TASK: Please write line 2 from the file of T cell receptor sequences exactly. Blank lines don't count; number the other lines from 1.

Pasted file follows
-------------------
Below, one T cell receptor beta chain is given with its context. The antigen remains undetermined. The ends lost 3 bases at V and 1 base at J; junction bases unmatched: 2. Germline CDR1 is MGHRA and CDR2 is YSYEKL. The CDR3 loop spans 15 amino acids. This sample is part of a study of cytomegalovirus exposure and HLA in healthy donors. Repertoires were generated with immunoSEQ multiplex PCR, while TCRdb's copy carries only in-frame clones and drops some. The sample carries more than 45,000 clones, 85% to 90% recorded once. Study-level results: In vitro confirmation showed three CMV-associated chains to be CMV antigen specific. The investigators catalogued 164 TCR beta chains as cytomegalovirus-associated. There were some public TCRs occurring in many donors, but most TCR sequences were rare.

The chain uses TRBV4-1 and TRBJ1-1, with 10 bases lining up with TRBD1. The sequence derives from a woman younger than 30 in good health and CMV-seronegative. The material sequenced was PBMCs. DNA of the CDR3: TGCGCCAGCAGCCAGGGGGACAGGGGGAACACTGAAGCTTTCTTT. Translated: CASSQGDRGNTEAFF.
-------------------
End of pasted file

The chain uses TRBV4-1 and TRBJ1-1, with 10 bases lining up with TRBD1. The sequence derives from a woman younger than 30 in good health and CMV-seronegative. The material sequenced was PBMCs. DNA of the CDR3: TGCGCCAGCAGCCAGGGGGACAGGGGGAACACTGAAGCTTTCTTT. Translated: CASSQGDRGNTEAFF.